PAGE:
Nothing grows here, literally. In the distance we see a small village with sand-colored square houses lighten up in the sun. The dromedaries lie in small groups on the sand. They are exceptional animals, so ugly they're beautiful!
Soon the first group of tourists leaves; it's wonderful to see the dromedaries against a backdrop of white shards of morning haze and grey hills.
After a fine breakfast in the large tent we also leave. During the whole trip we are followed by long-legged shadows. A Berber on a moped appears out of nothing. We are accompanied by several boys. The one who accompanies our group, tries to cadge cigarets, but says "no problem" when it turns out we don't have any to offer.
After a wonderful ride of an hour, under a bright blue sky, we are back at the van. A group of children is waiting for us. They have folded dry leaves into camels and we buy a few.
We want to hand out cookies from the car, but the pack is grabbed from our hands and some kids make away with it. A little later, Abdhou drives back to Marrakech at high speed.
Aït ben Haddou
Dozens of rectangular brown houses on a hill
We stop on the way to enjoy the view of the kasbah of Aït ben Haddou, which served as a backdrop for the movies Lawrence of Arabia and The Sheltering Sky. Dozens of rectangular, brown houses stand on a hill, huddled together, with windows like gaping holes. On top of a yellow hill stands one lone house, a box of blocks on a molehill.
On the edge of the city is a green strip with tall palm- and other trees. We stop at a mud house where souvenirs are sold. A man with a blue turban and some snakes in his hand sits in the sand.
We have a meal in a restaurant in a bare street, that looks like one in a Western movie. Then we walk through narrow streets to the back entrance of the kasbah. For a few dirham we cross a shallow river on donkeyback.
We climb up steep stairs, through gates and narrow corridors, and along stores filled with water colors and souvenirs. The views of the city's sand castles below us and the hills and mountains around us are breathtaking.
From Marrakech to Rabat by train
A kid stares curiously at those palefaces
After a night in Marrakech we walk to the nice, modern train station and get tickets to Rabat, our second royal city.
At first the landscape is grey and dry, with only every now and then a few small bushes. We see bare hills in the distance. We pass olive groves. White and brown spotted goats are foraging for scarce food on the side of the road. There are groups of trees with tall, thin trunks.
Between and on the hills that are overgrown with dry grass, lie villages with small mud houses. The minarets are without exception bright white. The land is getting flatter and there are large agricultural fields where nothing grows yet. There are soccer fields on the bare sand, with white steel goals.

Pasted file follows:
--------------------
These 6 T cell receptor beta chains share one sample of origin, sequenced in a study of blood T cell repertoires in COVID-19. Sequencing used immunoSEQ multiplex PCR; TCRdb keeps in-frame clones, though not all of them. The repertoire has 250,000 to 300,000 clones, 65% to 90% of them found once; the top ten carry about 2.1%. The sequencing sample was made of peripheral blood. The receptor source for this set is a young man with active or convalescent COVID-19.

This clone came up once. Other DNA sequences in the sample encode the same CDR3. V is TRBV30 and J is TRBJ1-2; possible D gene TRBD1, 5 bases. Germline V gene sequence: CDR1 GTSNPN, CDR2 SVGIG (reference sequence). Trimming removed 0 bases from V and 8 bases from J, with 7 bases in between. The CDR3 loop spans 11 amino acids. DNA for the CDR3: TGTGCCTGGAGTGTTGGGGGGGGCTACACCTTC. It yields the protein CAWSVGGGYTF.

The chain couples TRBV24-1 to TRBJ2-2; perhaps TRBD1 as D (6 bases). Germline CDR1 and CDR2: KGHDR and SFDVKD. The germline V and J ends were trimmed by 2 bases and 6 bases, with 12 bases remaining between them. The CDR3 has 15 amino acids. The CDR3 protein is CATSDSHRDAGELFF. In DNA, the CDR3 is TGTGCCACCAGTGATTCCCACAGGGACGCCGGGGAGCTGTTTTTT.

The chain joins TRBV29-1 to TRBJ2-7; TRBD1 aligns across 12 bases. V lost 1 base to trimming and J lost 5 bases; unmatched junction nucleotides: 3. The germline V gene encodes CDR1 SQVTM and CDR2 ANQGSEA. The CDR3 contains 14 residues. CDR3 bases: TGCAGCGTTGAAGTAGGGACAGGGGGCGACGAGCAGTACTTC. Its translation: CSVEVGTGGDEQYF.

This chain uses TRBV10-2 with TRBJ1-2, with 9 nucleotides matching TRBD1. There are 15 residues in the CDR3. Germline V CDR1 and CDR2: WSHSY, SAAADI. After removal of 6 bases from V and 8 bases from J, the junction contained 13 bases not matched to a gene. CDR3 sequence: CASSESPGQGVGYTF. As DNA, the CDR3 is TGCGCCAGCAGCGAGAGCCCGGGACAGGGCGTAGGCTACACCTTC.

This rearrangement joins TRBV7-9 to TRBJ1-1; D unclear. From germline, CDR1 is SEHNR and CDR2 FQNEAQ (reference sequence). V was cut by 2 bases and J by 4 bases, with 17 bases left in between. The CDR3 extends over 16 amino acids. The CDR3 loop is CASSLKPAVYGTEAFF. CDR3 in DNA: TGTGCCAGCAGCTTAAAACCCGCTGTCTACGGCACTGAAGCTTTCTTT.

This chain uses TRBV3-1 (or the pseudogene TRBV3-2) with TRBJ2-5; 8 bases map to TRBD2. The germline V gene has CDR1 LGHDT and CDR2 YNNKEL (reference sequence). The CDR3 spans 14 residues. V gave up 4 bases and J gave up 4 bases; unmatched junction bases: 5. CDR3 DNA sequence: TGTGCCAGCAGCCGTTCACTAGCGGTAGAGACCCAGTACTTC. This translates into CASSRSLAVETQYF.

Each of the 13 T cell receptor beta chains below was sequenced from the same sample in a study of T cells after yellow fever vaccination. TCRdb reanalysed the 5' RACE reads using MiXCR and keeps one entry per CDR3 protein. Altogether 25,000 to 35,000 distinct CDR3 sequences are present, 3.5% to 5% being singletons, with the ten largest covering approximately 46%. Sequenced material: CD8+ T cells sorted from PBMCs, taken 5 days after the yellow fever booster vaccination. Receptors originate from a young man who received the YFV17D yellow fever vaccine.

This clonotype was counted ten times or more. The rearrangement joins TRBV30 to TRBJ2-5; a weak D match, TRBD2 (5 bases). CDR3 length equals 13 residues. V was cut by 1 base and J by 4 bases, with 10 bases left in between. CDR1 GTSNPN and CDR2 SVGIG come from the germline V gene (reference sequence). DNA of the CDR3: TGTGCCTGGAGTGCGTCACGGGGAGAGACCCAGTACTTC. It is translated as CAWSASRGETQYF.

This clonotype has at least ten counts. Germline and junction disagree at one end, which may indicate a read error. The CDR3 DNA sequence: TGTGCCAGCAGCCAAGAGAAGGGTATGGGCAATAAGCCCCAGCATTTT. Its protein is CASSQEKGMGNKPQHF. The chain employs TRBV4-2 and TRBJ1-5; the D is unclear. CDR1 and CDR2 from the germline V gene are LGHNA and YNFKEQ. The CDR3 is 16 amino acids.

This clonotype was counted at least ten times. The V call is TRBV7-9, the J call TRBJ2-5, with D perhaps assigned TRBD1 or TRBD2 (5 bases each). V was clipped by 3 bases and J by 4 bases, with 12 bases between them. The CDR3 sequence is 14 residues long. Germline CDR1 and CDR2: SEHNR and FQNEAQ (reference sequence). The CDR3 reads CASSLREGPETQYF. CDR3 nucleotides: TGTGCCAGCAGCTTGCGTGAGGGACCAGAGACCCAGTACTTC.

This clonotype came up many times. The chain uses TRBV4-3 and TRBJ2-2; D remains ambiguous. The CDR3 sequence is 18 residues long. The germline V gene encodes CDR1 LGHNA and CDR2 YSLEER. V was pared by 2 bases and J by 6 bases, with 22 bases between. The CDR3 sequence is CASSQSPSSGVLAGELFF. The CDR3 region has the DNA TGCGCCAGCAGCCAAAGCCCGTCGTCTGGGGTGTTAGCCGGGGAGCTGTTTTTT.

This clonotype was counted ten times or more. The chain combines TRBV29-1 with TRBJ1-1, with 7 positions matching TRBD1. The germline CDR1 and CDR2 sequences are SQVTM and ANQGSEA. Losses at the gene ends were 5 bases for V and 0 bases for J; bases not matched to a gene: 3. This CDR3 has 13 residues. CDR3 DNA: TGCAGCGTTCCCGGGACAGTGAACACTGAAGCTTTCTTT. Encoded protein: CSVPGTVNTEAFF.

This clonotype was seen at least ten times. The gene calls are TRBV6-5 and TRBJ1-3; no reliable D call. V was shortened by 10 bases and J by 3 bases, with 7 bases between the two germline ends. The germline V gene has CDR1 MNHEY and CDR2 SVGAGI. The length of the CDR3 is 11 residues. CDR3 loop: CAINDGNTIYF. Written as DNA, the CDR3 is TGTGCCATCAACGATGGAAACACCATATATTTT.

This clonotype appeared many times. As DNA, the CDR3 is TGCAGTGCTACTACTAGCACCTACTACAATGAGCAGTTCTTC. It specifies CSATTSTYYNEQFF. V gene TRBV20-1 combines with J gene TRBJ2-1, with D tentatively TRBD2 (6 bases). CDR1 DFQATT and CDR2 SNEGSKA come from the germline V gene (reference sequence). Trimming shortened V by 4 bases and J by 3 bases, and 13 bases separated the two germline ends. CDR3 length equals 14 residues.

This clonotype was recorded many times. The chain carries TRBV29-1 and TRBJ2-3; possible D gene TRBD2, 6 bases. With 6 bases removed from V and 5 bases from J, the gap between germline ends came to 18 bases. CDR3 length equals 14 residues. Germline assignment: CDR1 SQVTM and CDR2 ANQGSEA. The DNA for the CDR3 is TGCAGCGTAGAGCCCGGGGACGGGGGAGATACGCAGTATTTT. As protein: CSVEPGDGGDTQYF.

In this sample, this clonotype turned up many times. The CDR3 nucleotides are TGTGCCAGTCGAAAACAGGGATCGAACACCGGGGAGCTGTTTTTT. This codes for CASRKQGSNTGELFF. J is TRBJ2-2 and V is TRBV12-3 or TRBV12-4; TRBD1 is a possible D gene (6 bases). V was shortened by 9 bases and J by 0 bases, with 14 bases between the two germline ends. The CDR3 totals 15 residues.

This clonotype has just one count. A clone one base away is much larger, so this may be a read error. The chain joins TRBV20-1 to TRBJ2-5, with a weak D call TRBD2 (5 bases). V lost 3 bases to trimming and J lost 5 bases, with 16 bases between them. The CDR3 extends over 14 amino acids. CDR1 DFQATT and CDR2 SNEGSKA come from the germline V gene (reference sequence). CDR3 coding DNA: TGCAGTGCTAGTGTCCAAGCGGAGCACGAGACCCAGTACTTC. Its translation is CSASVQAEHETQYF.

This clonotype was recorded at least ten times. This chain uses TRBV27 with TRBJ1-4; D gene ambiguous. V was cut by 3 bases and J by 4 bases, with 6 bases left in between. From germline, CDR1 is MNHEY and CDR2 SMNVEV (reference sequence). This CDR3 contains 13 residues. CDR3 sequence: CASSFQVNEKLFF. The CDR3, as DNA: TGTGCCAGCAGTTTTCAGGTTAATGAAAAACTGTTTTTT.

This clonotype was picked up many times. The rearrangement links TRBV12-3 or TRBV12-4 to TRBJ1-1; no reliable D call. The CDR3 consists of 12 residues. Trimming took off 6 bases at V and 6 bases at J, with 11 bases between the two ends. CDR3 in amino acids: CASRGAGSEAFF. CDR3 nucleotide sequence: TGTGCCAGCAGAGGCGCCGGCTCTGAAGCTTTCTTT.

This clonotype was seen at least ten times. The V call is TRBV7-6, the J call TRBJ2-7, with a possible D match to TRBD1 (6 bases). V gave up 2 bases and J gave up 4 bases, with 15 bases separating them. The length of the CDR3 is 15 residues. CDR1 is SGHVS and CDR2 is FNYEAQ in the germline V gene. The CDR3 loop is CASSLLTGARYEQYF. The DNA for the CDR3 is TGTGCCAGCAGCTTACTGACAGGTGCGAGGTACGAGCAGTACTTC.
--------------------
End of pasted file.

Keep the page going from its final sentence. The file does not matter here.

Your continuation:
The train honks continuously when it passes unattended crossings. Suddenly the flat landscape changes: there are red hills, sparsely overgrown. We see women in long red and green gowns, riding donkeys. A kid from the compartment next to ours keeps coming back to stare curiously at those palefaces.
There are thick palmtrees with ribbed trunks like elephant legs on the platform of the train station in Settat. Many houses in the villages and towns on the way have disks on their roofs. We make a short stop in Casablanca, but the train leaves this city only after a few minutes. Just before we arrive at Gare Rabat Ville, the train station of Rabat, we go through a pitch-dark tunnel.
Thousands of tombstones with a view of the Atlantic Ocean
Within minutes we find accomodation: a nice but simple hotel near a wide promenade with tall palmtrees on both sides.
We walk the complete length of Avenue Mohammed V. The first part takes us through a newer part of the city. People here are dressed in modern outfits, the stores have a western feel. There are stalls that sell religious books.
The same street also runs through the medina, but here it's a pedestrian area. Lots of stores here, too, but without the pushy salespeople we met in Marrakech. Through a gate at the end of the road we find ourselves suddenly on a huge cemetary, Cimetière Al Shouhada.
The crowds and busyness of the city suddenly seem miles away. Thousands upon thousands of tombstones, all numbered, stand on hills with views of the Atlantic Ocean and the town of Salé. It's so impressive it gives us goosepimples.
On the promenade by the sea we see tough kids with skateboards. People are surfing on the turbulent sea. Couples in love sit hand in hand on a stone wall. We have fresh orange juice in the kasbah. We wander through the alleys with blue and white painted houses and walls.
We see a fantastic, meters high gate from the twelfth century. It's pleasantly calm, despite the large number of tourists. A shoe salesman allows us to take a picture of him.
We walk back through the busy medina, with dozens of shops that sell clothes, souvenirs, carpets, games, lamps, CDs, DVDs and hookahs. In the middle of the street sits a man who sells small tortoises. An old blind man shuffles with a stick in his hand and beggs for change. People sell cigarets by the piece.
From Rabat to Fès by train
Cactuses are used as fences
In an outdoor café opposite the train station we have coffee and an omelet with baguette. The friendly and skilled waiter wears a dark suit which is several sizes too big for him. An old man walks bent over on te sidewalk. A shoeshiner sits against a tall street lantern and waits for customers.